Thursday, May 17, 2012

Does Repetitive Head Trauma Cause Brain Injury?

On May 2, 2012, NFL linebacker and 12-time Pro-Bowl selection Junior Seau committed suicide. He had retired in 2010 after 20 years in the NFL. His death brings up once again the very real possibility that repetitive head trauma in high-impact sports such as football may lead to a permanent degenerative brain condition called chronic traumatic encephalopathy (CTE.)

CTE can lead to depression, loss of memory, dementia, a loss of impulse control, and in the case of at least three ex-football players, perhaps even suicide. Former players are aware that there may be a looming problem with their future health, but no one knows how big the problem could be. One former player, Dave Duerson, allegedly committed suicide specifically so that his brain could be left to science for the study of CTE.

A possible association between repetitive head trauma and CTE was first proposed in 2002, when the neurofibrillary tangles that are indicative of CTE were found in the brain of deceased Pittsburgh Steeler center Mike Webster. The National Football League initially downplayed concerns, but when CTE was found in the brains of more than 50 deceased athletes who had participated in high-impact sports, the league changed its tune and has launched a comprehensive study to determine the extent of the problem.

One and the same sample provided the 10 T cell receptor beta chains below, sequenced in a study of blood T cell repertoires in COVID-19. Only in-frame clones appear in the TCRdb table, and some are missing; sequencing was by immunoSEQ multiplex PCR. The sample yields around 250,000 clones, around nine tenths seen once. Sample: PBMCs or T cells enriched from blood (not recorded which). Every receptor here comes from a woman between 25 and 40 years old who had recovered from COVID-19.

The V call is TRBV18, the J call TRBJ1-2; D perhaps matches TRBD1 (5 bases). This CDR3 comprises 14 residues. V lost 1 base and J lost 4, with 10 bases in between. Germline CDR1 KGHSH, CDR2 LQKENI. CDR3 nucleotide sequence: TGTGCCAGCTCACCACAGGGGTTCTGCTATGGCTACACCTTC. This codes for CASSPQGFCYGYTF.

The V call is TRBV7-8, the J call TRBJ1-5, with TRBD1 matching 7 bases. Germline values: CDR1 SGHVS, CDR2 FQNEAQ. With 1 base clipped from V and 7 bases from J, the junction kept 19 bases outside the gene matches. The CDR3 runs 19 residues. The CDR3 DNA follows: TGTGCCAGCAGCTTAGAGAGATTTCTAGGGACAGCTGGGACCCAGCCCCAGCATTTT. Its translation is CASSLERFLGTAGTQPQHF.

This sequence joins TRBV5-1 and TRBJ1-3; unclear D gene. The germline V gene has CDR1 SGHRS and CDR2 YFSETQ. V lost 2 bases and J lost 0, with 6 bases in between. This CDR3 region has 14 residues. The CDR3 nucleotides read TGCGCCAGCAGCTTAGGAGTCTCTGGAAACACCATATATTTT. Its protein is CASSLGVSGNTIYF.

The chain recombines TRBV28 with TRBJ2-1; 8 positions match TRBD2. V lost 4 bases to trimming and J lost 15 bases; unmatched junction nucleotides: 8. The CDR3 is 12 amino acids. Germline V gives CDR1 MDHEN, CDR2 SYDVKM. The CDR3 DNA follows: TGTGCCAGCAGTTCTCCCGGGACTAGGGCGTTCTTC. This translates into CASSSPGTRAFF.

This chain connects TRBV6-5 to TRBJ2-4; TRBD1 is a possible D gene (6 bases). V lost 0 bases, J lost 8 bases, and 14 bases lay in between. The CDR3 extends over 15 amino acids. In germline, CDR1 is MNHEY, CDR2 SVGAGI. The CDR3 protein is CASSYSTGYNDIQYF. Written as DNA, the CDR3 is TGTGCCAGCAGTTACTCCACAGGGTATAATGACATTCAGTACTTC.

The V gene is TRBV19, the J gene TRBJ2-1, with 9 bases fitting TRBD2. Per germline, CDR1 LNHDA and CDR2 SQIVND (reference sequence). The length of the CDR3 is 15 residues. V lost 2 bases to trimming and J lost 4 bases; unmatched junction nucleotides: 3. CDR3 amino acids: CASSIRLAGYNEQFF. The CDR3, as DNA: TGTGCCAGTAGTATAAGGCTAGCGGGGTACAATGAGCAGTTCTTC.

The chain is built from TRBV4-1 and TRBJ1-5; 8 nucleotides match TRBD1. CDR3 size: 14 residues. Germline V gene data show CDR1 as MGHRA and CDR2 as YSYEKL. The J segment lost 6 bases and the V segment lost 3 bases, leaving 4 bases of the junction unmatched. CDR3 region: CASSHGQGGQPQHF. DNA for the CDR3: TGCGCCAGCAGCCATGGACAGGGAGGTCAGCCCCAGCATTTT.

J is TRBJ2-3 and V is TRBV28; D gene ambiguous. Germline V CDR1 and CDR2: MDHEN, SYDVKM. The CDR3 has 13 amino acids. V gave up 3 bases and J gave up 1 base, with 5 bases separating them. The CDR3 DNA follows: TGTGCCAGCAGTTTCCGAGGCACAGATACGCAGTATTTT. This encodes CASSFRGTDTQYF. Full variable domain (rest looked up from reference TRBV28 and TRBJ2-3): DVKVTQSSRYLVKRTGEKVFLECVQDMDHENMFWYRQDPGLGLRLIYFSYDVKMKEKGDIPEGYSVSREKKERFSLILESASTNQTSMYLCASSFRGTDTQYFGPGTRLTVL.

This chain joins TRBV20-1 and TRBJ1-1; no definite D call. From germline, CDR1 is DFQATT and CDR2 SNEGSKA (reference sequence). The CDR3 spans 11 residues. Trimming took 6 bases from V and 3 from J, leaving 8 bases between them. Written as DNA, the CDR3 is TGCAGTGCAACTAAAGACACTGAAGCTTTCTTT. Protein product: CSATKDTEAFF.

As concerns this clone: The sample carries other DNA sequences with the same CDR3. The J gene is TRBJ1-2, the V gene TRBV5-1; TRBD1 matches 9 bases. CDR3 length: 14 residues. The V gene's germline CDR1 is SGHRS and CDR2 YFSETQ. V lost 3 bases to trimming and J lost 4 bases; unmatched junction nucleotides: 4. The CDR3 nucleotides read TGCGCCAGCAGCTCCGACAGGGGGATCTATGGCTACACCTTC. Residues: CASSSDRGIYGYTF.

Clearly, the NFL is between a rock and a hard place. A good, comprehensive study is sorely needed, but what if it shows that repetitive head trauma does lead to CTE? Many former players are already claiming that the dangers of repetitive head injury were ignored for too long. Over a thousand lawsuits are already pending against the NFL.

I’ll keep you posted as evidence for (or against) a causal relationship between head trauma and CTE becomes available. For now, we’re stuck with anecdotal reports, speculation, and of course, lawsuits.

No comments: